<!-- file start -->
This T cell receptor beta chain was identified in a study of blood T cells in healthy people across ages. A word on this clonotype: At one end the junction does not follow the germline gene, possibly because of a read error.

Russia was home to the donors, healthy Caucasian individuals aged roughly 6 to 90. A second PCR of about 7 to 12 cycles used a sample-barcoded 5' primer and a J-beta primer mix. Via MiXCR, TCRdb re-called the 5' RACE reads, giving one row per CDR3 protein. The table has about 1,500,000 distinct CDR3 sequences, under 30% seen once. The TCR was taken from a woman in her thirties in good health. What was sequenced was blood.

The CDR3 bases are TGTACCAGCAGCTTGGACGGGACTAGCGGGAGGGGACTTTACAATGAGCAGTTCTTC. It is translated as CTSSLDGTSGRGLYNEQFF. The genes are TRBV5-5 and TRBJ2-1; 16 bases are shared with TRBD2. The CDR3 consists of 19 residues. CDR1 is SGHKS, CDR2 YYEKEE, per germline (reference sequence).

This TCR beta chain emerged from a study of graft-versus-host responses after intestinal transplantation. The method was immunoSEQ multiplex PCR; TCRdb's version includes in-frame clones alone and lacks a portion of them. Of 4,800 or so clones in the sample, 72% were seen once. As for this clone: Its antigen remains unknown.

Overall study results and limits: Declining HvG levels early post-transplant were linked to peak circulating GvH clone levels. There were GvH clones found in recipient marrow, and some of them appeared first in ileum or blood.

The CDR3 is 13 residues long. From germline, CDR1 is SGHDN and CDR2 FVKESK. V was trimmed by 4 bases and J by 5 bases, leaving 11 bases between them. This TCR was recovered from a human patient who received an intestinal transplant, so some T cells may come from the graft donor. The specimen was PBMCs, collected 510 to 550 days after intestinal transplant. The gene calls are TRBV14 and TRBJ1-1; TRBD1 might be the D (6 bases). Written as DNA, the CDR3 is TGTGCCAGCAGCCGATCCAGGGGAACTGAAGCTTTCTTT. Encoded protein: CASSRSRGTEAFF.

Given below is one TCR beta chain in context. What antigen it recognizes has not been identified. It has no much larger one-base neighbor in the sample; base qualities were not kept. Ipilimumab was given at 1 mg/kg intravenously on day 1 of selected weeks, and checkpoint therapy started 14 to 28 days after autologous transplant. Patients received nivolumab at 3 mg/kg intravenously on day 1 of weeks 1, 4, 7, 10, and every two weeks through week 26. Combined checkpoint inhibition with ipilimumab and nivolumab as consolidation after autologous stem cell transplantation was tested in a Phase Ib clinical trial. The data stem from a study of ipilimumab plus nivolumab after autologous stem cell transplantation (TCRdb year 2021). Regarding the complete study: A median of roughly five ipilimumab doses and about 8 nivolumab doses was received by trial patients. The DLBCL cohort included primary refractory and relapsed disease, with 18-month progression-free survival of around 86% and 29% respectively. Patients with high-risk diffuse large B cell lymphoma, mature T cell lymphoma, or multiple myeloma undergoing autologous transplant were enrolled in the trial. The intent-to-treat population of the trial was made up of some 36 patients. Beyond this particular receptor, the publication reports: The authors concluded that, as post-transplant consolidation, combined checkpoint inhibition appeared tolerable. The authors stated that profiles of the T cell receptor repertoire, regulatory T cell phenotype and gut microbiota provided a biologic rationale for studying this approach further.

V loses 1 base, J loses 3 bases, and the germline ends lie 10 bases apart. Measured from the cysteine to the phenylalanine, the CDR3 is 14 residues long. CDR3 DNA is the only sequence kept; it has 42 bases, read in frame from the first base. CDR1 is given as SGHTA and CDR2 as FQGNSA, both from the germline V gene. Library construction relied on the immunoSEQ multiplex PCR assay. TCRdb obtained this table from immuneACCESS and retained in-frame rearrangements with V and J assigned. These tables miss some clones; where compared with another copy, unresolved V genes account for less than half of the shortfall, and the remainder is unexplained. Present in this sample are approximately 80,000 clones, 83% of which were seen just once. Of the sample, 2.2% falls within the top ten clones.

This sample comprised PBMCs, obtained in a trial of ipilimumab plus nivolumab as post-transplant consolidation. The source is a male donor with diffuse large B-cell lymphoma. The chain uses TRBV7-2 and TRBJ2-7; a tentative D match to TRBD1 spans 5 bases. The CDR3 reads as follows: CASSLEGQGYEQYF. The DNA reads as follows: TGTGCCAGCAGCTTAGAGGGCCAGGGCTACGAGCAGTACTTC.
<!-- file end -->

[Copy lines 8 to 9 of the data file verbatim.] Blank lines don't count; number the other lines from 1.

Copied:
V loses 1 base, J loses 3 bases, and the germline ends lie 10 bases apart. Measured from the cysteine to the phenylalanine, the CDR3 is 14 residues long. CDR3 DNA is the only sequence kept; it has 42 bases, read in frame from the first base. CDR1 is given as SGHTA and CDR2 as FQGNSA, both from the germline V gene. Library construction relied on the immunoSEQ multiplex PCR assay. TCRdb obtained this table from immuneACCESS and retained in-frame rearrangements with V and J assigned. These tables miss some clones; where compared with another copy, unresolved V genes account for less than half of the shortfall, and the remainder is unexplained. Present in this sample are approximately 80,000 clones, 83% of which were seen just once. Of the sample, 2.2% falls within the top ten clones.

This sample comprised PBMCs, obtained in a trial of ipilimumab plus nivolumab as post-transplant consolidation. The source is a male donor with diffuse large B-cell lymphoma. The chain uses TRBV7-2 and TRBJ2-7; a tentative D match to TRBD1 spans 5 bases. The CDR3 reads as follows: CASSLEGQGYEQYF. The DNA reads as follows: TGTGCCAGCAGCTTAGAGGGCCAGGGCTACGAGCAGTACTTC.